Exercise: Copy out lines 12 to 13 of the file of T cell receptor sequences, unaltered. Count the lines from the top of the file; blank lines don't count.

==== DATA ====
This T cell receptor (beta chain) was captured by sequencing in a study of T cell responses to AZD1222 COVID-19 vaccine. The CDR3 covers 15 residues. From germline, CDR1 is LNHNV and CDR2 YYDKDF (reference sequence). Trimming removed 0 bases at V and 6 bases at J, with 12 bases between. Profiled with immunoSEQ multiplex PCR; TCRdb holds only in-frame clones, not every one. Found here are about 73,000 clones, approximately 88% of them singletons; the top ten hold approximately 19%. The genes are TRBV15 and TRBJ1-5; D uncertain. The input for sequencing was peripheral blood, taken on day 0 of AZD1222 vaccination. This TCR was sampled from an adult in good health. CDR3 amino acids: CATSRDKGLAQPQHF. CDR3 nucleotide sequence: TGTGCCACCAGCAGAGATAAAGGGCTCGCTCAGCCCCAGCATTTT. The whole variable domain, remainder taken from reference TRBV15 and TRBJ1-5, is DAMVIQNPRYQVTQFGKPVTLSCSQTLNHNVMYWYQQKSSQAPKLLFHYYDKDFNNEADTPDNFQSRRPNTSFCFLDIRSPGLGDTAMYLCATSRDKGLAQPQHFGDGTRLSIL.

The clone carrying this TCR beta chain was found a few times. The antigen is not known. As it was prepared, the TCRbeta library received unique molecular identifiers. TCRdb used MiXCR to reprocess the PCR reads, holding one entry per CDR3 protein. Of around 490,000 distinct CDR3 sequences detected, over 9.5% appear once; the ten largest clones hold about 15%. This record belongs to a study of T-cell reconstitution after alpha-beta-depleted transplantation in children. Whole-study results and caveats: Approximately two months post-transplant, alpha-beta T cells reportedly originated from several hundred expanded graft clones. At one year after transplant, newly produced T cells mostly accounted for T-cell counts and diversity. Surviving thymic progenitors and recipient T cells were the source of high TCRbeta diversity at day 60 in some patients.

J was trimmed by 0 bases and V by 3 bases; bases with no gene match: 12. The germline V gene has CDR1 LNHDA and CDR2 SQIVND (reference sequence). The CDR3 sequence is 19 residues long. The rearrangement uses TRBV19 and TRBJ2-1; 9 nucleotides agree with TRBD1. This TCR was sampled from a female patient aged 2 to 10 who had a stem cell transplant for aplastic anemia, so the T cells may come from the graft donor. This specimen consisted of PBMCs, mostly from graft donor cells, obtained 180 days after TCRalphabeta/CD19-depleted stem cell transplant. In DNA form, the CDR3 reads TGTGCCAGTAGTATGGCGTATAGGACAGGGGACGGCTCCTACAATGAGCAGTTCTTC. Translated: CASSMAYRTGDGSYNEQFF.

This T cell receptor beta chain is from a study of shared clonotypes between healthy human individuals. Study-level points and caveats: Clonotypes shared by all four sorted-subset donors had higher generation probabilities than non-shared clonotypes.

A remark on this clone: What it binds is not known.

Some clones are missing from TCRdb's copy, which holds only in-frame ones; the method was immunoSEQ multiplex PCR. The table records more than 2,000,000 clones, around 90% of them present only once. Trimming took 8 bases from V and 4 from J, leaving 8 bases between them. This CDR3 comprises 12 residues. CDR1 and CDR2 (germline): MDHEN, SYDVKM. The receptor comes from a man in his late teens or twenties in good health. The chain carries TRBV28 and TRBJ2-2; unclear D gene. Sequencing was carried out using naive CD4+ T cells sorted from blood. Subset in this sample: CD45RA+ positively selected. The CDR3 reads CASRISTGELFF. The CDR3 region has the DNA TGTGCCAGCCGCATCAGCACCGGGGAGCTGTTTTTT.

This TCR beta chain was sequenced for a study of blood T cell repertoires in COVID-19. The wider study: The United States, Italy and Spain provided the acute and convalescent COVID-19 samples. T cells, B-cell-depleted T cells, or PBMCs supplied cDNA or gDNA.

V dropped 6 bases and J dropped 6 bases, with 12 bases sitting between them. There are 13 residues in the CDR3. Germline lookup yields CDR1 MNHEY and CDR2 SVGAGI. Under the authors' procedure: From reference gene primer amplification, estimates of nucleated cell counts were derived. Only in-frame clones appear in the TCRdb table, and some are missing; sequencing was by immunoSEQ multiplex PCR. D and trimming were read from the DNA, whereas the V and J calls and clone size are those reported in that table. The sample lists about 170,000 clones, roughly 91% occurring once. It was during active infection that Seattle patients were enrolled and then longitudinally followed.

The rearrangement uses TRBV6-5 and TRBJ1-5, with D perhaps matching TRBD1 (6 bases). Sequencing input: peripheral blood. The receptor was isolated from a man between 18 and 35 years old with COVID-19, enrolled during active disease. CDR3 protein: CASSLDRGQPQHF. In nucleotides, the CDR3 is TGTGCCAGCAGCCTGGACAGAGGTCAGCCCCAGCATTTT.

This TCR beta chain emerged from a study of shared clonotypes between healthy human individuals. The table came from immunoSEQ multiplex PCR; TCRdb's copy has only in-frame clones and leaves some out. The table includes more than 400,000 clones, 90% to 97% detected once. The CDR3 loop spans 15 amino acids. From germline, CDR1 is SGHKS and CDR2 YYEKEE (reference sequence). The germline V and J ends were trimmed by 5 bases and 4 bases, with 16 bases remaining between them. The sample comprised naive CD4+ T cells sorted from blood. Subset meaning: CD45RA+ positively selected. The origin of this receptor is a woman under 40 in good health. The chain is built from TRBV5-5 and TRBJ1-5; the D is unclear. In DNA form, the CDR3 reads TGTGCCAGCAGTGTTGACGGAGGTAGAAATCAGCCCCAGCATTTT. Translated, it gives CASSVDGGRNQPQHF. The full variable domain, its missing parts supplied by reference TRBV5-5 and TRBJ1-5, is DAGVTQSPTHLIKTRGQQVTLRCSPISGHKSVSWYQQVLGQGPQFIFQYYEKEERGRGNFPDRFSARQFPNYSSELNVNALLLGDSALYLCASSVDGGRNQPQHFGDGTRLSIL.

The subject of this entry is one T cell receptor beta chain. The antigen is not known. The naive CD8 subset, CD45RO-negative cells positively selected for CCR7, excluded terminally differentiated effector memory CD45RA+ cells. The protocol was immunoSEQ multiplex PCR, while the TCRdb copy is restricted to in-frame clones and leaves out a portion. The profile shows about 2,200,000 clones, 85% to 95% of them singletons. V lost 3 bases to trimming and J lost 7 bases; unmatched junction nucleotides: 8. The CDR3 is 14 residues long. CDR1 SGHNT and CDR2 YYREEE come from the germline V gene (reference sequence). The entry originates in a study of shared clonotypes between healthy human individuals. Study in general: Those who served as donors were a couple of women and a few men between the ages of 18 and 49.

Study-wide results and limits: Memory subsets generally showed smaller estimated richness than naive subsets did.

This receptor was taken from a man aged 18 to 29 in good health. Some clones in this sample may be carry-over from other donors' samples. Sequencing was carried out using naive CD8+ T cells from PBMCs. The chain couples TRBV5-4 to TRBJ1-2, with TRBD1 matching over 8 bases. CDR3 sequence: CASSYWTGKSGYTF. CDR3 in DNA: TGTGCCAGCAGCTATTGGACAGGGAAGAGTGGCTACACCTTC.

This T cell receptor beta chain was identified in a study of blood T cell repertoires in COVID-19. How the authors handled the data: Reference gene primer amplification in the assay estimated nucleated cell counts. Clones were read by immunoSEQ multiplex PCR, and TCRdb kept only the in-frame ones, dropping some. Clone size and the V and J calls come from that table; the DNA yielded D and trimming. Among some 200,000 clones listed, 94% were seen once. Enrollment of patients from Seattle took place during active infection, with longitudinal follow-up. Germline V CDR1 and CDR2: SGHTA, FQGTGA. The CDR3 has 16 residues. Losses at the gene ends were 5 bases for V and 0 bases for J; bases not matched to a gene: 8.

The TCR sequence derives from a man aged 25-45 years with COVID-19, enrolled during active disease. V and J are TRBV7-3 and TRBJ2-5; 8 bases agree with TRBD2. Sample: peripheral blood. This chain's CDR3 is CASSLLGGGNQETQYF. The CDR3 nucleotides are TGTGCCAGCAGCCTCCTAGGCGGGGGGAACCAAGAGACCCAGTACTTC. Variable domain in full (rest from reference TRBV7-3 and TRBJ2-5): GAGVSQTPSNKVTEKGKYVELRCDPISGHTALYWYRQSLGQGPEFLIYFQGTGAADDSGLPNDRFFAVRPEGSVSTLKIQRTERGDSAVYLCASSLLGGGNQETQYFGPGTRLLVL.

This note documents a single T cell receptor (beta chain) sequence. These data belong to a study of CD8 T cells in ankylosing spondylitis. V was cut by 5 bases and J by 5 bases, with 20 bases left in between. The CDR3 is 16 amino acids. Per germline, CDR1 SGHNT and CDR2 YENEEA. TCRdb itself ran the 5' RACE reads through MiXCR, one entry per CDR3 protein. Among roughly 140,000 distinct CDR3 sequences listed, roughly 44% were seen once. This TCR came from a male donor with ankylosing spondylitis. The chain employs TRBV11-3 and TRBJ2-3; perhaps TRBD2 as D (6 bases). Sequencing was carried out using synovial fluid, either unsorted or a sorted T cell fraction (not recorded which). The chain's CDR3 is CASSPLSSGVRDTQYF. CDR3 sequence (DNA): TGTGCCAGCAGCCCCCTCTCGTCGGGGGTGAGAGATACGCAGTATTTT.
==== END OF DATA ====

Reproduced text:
Study-wide results and limits: Memory subsets generally showed smaller estimated richness than naive subsets did.

This receptor was taken from a man aged 18 to 29 in good health. Some clones in this sample may be carry-over from other donors' samples. Sequencing was carried out using naive CD8+ T cells from PBMCs. The chain couples TRBV5-4 to TRBJ1-2, with TRBD1 matching over 8 bases. CDR3 sequence: CASSYWTGKSGYTF. CDR3 in DNA: TGTGCCAGCAGCTATTGGACAGGGAAGAGTGGCTACACCTTC.